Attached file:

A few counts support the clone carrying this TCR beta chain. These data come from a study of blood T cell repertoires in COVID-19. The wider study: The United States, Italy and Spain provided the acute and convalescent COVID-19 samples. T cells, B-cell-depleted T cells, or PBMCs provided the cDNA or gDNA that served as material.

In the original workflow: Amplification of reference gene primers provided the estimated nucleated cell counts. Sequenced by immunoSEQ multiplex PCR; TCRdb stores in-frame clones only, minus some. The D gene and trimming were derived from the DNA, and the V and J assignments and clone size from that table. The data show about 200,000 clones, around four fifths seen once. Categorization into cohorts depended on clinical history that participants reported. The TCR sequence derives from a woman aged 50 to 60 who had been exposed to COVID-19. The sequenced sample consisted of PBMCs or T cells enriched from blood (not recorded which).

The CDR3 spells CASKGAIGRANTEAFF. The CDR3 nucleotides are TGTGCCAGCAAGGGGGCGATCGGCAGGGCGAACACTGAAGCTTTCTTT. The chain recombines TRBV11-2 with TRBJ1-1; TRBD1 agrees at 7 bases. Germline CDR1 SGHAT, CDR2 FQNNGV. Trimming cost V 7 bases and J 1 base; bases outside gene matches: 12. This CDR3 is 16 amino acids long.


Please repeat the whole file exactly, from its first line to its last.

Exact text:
A few counts support the clone carrying this TCR beta chain. These data come from a study of blood T cell repertoires in COVID-19. The wider study: The United States, Italy and Spain provided the acute and convalescent COVID-19 samples. T cells, B-cell-depleted T cells, or PBMCs provided the cDNA or gDNA that served as material.

In the original workflow: Amplification of reference gene primers provided the estimated nucleated cell counts. Sequenced by immunoSEQ multiplex PCR; TCRdb stores in-frame clones only, minus some. The D gene and trimming were derived from the DNA, and the V and J assignments and clone size from that table. The data show about 200,000 clones, around four fifths seen once. Categorization into cohorts depended on clinical history that participants reported. The TCR sequence derives from a woman aged 50 to 60 who had been exposed to COVID-19. The sequenced sample consisted of PBMCs or T cells enriched from blood (not recorded which).

The CDR3 spells CASKGAIGRANTEAFF. The CDR3 nucleotides are TGTGCCAGCAAGGGGGCGATCGGCAGGGCGAACACTGAAGCTTTCTTT. The chain recombines TRBV11-2 with TRBJ1-1; TRBD1 agrees at 7 bases. Germline CDR1 SGHAT, CDR2 FQNNGV. Trimming cost V 7 bases and J 1 base; bases outside gene matches: 12. This CDR3 is 16 amino acids long.